Welsh Shepherd Dog

He is not recognized by the F.C.I.

Origin
Great Britain
Translation
Francis Vandersteen
This breed is also known as
Welsh Collie
Ci Defaid Cymreig

A brief presentation of the Welsh Shepherd Dog

The Welsh Shepherd Dog is a rare breed that has existed in one form or another for at least 800 years. Kept almost exclusively as a working dog, little effort has been made to standardize the breed, its ability to herd being far more important to its owners than its looks. In general, most dogs closely resemble the more popular and infallible Border Collie, although the average Welsh Sheepdog is a sturdier, taller, broader and stronger dog. It was traditionally used as a carriage dog, although it can also act as a guard dog in times of need.

If kept as a pet, the breed responds best to an experienced, assertive owner who does not allow the dog's highly independent nature to run unchecked, as this extremely intelligent breed is capable of learning all the wrong things if its energy is not disciplinedly channeled into activity. They require a lot of exercise and should not be considered suitable for indoor living. The Welsh Shepherd Dog can be a wonderfully responsive companion, but it is difficult to provide sufficient stimulation when kept as a pet. They suffer from some of the problems common to other herding breeds, but are generally very healthy and have a life expectancy of 12 to 14 years.

History of the Welsh Shepherd Dog

No definitive written history exists for the breed, and its origins are rather hazy. However, many believe that an ancient Welsh hunting dog, known as a hound, or gellgi, kept by Welsh nobles for use in hunting may have been part of the breed's foundation. In Welsh legal manuscripts dating from the 13th century, mention is made of a sheepdog that also herded cattle, which may refer to the Welsh Sheepdog, although many types of dog were used on farms in the region for hundreds of years and there is no way of knowing which type of dog it was or from which type the modern breed was derived. It was used to both herd and protect various types of livestock, most often sheep, although sometimes cattle, pigs and poultry. Having a group of guard dogs on hand would also have been invaluable for farmers' security, as thieves and bandits were almost as numerous as the farmers themselves.

From the 18th century onwards, changes in farming practices meant that the role of the Welsh Shepherd also changed, forcing him to work as a cattle dog, driving cattle and sheep over great distances, sometimes hundreds of miles, to reach the important English trading markets. Due to the large number of animals being moved in this way at any given time, the dogs had to be ever vigilant and able to work with or without direction, sometimes a long way from their master. The breed's working style is suited to this role; it is said to be blurry-eyed, meaning that its gaze wanders over the whole scene around it, rather than the fixed eye seen in the Border Collie, which focuses on one animal or a group of animals with great intensity when working.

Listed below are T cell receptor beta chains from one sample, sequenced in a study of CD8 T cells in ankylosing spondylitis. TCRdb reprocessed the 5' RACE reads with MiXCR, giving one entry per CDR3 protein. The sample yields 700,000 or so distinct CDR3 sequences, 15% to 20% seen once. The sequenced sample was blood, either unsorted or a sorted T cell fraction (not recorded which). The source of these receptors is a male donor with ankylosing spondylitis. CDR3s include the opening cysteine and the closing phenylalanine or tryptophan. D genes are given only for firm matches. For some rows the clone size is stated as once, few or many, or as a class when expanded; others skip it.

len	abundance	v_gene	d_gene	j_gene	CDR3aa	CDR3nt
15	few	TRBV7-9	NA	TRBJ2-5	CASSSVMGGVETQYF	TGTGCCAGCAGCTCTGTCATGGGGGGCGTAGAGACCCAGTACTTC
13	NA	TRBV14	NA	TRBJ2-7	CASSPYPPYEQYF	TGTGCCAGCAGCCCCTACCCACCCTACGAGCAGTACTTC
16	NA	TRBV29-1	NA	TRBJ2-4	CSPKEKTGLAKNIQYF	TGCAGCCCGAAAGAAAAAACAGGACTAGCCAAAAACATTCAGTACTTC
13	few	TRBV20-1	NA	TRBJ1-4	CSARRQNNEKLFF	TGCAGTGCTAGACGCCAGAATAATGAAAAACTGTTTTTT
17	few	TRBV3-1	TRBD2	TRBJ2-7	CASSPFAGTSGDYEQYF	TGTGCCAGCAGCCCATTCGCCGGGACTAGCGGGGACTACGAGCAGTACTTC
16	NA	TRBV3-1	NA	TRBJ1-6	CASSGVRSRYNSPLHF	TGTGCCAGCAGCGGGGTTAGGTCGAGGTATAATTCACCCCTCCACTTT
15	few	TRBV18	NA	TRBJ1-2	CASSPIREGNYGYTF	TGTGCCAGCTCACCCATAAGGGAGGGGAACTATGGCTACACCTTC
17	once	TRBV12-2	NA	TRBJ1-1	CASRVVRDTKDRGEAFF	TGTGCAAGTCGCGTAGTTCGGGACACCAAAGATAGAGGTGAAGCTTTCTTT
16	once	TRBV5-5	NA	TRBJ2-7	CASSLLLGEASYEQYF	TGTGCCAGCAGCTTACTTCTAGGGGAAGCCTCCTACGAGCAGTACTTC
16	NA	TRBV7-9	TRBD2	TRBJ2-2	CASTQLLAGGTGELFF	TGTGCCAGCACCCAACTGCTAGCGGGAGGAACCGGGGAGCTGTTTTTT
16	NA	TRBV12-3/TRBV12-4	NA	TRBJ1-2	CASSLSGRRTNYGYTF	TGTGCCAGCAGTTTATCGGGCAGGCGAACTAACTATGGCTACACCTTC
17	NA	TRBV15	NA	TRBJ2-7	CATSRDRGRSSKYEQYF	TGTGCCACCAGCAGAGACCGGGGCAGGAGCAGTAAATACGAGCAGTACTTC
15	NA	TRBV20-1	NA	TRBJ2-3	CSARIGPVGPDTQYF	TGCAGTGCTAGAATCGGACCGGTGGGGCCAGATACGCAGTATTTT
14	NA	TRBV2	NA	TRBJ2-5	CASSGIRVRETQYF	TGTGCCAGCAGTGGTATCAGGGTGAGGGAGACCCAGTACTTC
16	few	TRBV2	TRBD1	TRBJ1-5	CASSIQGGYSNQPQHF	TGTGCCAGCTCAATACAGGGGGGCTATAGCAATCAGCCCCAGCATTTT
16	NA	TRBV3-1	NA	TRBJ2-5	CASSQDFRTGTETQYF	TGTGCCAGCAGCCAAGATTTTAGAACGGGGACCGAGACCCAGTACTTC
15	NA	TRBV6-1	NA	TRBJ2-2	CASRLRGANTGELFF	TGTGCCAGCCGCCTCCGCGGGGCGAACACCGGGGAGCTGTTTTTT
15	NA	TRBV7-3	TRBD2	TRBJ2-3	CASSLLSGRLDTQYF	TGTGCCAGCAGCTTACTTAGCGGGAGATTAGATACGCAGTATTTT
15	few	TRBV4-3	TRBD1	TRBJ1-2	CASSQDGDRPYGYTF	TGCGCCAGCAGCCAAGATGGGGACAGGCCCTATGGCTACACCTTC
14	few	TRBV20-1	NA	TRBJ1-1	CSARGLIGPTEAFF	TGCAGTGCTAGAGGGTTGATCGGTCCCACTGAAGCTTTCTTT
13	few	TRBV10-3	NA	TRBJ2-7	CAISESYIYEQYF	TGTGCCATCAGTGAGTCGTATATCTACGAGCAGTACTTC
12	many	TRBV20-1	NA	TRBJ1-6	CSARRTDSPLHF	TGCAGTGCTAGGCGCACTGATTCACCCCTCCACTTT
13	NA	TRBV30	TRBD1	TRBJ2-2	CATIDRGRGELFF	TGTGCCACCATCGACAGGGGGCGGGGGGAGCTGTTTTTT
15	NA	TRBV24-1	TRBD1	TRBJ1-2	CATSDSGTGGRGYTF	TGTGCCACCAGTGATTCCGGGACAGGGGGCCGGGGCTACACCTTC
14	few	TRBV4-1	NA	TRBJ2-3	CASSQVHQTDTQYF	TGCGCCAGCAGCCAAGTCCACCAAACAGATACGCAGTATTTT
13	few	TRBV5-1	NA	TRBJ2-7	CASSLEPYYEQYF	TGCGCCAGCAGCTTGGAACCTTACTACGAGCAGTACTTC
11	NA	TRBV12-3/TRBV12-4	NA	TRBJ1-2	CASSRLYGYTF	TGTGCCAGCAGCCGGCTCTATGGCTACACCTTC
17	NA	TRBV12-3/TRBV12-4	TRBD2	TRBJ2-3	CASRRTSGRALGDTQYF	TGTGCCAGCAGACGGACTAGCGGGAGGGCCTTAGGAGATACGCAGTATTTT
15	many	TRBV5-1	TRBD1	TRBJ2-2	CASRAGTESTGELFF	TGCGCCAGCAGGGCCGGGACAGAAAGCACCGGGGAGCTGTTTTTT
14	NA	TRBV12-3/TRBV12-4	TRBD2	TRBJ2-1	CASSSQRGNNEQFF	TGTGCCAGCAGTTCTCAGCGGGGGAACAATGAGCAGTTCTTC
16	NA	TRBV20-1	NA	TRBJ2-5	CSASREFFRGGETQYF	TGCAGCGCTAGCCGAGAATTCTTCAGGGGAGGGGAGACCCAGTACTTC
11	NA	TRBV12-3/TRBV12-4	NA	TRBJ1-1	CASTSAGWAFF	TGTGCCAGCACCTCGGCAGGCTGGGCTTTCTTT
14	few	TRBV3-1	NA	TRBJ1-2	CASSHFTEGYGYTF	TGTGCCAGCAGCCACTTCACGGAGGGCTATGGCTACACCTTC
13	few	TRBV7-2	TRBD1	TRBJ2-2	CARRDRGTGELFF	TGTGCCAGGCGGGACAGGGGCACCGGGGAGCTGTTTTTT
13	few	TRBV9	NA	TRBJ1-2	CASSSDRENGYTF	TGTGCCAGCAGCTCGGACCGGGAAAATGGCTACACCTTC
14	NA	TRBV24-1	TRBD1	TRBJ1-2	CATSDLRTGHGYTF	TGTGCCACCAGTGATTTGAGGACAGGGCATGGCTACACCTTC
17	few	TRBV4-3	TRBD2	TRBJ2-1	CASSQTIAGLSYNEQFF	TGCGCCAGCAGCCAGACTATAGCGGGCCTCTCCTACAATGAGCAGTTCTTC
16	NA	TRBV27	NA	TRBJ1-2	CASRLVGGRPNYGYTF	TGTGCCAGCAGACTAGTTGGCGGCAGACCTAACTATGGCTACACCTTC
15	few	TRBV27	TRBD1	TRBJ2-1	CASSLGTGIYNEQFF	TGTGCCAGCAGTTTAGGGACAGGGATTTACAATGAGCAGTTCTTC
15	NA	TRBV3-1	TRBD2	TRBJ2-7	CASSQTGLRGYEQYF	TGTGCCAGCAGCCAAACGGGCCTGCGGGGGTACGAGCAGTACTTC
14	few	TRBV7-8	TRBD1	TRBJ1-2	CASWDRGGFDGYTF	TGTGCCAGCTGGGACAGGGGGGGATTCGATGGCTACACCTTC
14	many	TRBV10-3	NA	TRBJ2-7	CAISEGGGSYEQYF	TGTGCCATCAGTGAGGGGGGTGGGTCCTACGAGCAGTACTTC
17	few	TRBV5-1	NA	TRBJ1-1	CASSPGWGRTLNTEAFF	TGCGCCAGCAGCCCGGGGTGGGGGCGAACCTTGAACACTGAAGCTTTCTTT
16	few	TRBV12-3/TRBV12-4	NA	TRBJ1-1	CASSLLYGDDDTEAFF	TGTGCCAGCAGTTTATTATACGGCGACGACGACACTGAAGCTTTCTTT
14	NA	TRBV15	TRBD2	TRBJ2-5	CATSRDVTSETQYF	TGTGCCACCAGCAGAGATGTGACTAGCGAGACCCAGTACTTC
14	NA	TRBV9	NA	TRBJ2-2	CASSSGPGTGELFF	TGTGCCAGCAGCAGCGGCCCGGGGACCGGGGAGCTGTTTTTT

The more recent decline in displacement, coupled with the widespread introduction of sheepdog trials, at which the Border Collie excels, has ultimately led to a significant reduction in the popularity of the Welsh Shepherd, and although it may be considered the more versatile of the two breeds, it seems likely that this decline in its fortunes has led to a cross between the increasingly rare Welsh breed and its more popular successor. As such, we don't know how faithful the modern Welsh Shepherd remains to its ancestors, but it clearly remains a distinct entity, whose characteristics can be traced back to its ancestors.

Appearance of the Welsh Shepherd Dog

If what follows is a general description of the breed, it should be stressed once again that appearance is of very minor importance to the Welsh Shepherd Dog fraternity. The Welsh Shepherd is, and always has been, a working dog, and is judged on ability and temperament above any physical characteristics. In general, its shape and coloring resemble those of a large Border Collie, although its coat is often a little shorter. Although the head is generally collie-shaped, it is fairly broad and flat between the ears, and the moderate stop leads to a broad, strong muzzle.

The jaw is also fairly wide, with a bone structure that can withstand a blow from small cattle. The lips are tight and clean, and the nose is generally black. The eyes are medium-sized and oval-shaped. They are generally brown, although merle-colored dogs can have very light or striking blue irises. The ears vary from medium to large and are set fairly high on the head. They are generally held upright, although their tips are bent.